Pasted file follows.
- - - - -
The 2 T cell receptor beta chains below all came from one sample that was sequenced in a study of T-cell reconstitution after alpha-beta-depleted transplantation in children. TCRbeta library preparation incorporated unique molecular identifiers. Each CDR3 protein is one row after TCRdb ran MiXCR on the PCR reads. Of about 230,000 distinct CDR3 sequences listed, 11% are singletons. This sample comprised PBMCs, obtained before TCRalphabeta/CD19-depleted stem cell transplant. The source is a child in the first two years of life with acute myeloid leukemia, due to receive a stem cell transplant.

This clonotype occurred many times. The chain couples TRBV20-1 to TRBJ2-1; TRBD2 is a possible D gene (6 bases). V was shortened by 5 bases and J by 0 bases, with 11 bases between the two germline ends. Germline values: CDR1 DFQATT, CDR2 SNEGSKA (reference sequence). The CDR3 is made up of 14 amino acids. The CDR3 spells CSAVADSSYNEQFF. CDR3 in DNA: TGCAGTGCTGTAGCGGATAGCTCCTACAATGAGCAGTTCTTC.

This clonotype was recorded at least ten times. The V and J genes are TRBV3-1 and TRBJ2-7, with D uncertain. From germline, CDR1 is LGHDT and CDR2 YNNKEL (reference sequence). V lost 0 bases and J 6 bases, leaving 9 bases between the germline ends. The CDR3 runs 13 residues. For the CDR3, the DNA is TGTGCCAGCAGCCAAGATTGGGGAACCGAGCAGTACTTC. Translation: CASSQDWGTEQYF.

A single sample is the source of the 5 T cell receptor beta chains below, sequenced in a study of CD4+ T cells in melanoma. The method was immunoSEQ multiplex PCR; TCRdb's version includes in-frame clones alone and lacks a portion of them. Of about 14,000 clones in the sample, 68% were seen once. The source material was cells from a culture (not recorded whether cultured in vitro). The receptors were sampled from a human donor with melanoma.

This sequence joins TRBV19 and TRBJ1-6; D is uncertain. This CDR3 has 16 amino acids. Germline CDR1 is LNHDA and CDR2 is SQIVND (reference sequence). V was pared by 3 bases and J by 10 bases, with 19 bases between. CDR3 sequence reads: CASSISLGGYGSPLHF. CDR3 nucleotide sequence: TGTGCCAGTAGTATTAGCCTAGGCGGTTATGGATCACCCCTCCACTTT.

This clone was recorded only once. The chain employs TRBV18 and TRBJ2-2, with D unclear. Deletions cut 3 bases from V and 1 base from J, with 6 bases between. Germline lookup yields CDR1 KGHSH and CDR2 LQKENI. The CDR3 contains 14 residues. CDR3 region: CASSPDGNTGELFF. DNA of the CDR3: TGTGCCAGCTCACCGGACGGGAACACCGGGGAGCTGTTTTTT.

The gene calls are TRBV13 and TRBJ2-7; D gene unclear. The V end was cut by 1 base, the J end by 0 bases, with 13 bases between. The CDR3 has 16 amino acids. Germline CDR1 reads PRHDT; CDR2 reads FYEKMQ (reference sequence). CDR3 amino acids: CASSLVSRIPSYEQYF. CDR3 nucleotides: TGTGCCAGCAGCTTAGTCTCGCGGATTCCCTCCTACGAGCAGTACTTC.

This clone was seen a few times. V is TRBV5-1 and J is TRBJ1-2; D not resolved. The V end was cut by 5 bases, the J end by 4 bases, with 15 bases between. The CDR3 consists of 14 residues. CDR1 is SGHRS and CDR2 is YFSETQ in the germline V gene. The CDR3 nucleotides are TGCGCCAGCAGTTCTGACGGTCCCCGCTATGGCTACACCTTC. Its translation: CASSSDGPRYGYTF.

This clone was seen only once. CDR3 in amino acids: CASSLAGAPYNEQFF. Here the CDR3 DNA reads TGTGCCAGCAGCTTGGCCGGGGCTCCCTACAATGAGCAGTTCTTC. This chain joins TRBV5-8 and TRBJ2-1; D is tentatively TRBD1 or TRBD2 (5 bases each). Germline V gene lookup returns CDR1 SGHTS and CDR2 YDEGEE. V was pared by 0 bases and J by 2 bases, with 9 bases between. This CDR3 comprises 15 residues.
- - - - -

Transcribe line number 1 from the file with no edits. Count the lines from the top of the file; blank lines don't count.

The 2 T cell receptor beta chains below all came from one sample that was sequenced in a study of T-cell reconstitution after alpha-beta-depleted transplantation in children. TCRbeta library preparation incorporated unique molecular identifiers. Each CDR3 protein is one row after TCRdb ran MiXCR on the PCR reads. Of about 230,000 distinct CDR3 sequences listed, 11% are singletons. This sample comprised PBMCs, obtained before TCRalphabeta/CD19-depleted stem cell transplant. The source is a child in the first two years of life with acute myeloid leukemia, due to receive a stem cell transplant.